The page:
In this week’s Artvoice, the weekly paper I used to edit, there is an end-of-year survey of the type alternative weeklies publish all the time. We used to do them often when I was there, because it’s easy copy: You throw together a few questions about the year ending and the year to come, you ask for predictions and aspirations, and you email a list of local notables and hope something worth reading materializes.
The published survey includes responses from 42 people to four questions:
1. What would you most like to happen in 2017?
2.What would you like to see go away in 2017?
3. Who would you like to see run for mayor of Buffalo in next year’s election?
4. Should the new $50 million Amtrak station be at Central Terminal or Canal Side (sic)?
Of the 42 published responses, three are from women and one is from a person of color. (The latter is LeRoi Johnson, who is publisher Jamie Moses’s lawyer.) The rest are (like me) middleaged white men. You have a better chance of having your name mispelled (six instances) than you do of contributing racial or gender diversity to this crew. That’s not the fault of the respondents: None of those who answered the questionnaire could know how the final product would look.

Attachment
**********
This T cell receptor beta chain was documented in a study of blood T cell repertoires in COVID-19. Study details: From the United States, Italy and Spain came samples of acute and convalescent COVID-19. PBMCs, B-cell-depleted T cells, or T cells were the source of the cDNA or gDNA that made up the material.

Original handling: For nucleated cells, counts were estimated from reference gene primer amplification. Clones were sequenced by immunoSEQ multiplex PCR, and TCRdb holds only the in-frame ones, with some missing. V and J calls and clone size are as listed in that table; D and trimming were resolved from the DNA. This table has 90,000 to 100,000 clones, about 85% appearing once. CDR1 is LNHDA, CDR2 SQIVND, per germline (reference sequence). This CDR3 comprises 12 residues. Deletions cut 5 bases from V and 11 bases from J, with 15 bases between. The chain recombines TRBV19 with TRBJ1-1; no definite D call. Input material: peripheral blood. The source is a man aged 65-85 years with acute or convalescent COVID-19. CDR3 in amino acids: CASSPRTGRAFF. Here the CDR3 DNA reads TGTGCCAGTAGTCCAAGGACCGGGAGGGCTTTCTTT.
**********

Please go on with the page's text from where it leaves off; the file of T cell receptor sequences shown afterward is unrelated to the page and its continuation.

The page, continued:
The lack of diversity may raise an eyebrow, at best: It’s expected. Were it not for the vileness of Carl Paladino’s responses to the questions, there would be nothing to see here, and nothing to say, except maybe to crack wise about the evil of banality.
But Paladino’s answers are vile:
What he says about Barack and Michelle Obama and Valerie Jarrett is not funny or clever. He’s not bravely saying what other people are thinking but are afraid to say. Most people neither say nor think such vile things. It’s stone-cold hateful. Paladino serves on the City of Buffalo’s school board, which directs education policy for more than 30,000 children. He is regularly sought out by local media, as Artvoice has done here, for comment on matters of regional importance. He collects rents from government agencies. All those situations ought to end.